Thursday, June 30, 2011

The December Sound drop a sonic boom

Order out of chaos. If making music is all about conjuring brief moments of something-ness out of the void, it's no wonder that it speaks to us on such a primal, biological level. What are our lives, after all, beside sad little symphonies, one part layered on top of the next — occasionally harmonious, more often discordant. And human civilization, just a really long EP. Houses are songs and cities are, too: songs that stave off the nothingness of the lag time between tracks.

A grandiosity-minded outfit like the December Sound cut through to the core of that metaphor by digging down past a few layers of artifice and erecting walls of noise that could be the soundtrack to some creation myth. Consider the track "Massed Senses," from their still-in-production second album Beneath the Ruins of Me — with its giant vistas of celestial feedback and colliding asteroids — or the planet-sized buzzsaw of "Never" from their 2005 homonymous debut. Or, if that comparison doesn't work for you, let's leave deep space behind and try deep ocean. To wit, what does the ominous drone of an expanse of underwater mountains eroding over a millennia sound like? That's the idea they're going for.

They usually get there. Sonic mastermind Zack Sarzana (who returned from a sojourn to New York City a while back) and bandmates Jimmy Rossi Jr. and John McGuigan have always had a knack for finding the plot in a vast haze of feedback, occasionally shaping that cosmic stuff into a pop song cloaked in noise; or, at other times, simply laying waste to the room with power blasts of guitar-pedal mayhem.

It's a process you might call shoegaze, or noise, and it's one with many possible antecedents in the recent and distant indie past, but Sarzana said he was detached from any specific references when writing this new record. "There wasn't anything contemporarily, or retroactively, being used as an influence — at least on a conscious level. These sounds were a result of isolation."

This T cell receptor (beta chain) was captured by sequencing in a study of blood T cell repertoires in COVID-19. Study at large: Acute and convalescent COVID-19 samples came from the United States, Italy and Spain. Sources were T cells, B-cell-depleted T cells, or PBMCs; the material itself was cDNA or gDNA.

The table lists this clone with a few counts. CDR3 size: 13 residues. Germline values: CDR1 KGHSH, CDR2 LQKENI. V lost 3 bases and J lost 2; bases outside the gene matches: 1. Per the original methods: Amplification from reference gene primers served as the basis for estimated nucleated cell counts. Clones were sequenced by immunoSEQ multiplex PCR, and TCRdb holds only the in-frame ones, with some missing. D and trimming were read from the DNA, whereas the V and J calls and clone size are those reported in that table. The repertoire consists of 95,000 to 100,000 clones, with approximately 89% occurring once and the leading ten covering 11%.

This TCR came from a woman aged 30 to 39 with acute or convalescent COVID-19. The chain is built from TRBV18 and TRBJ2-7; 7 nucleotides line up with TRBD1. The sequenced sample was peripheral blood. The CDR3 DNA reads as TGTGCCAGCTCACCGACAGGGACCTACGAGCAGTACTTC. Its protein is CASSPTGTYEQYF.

The band had ceased to exist for about a year at the time he was writing. "We'd pretty much disbanded due to a black period that fell upon me, leading to a metamorphosis that would change the outlook on what music meant personally. As opposed to writing tracks that we felt we wanted to write, there were songs that had to be written. It all came from a pure place. I feel the December Sound finally sounds like the December Sound. I remember having a discussion with a loved one about music, breaking it down. We were on the topic of traditional and classical music, and she turned and told me, 'The intent was different, they were making music for God.' That statement haunts me."

Sounds a bit dramatic, but you could easily picture God scrolling through the giant iPod in the sky to the "D" section and thinking, "Yeah, this will do. I'm about to build me a canyon."

No '60s-style British sound or '90s feedback vapor trails for the band this time out, Sarzana says. "The only movement I'd ever want to be a part of is Mascagni's Intermezzo." Perhaps paradoxically, that classical music way of thinking applies to their sampling techniques as well.

"Though we use technology to our advantage, it's still an organic process," Sarzana says. "Any sample that you hear is an instrument being played as a sample for the duration, as opposed to just sampling an instrument and looping it. There is a big difference in the feel and the discipline. 'Classical' instruments in a modern way? Yes. Putting timpani through fuzz, orchestral bells as the lead instrument, castanets and harpsichord to create rhythm tracks. . . . It's still the wall of sound, but we are trying to forward the technological approach by using the old toys in a new way, while blending and breaking rules with new ones. A bit claustrophobic now, but there's no doubt about it: the sound is bigger than ever and has so much color. I think we found the fine balance of those components. It just sounds massive."

Boston Phoenix

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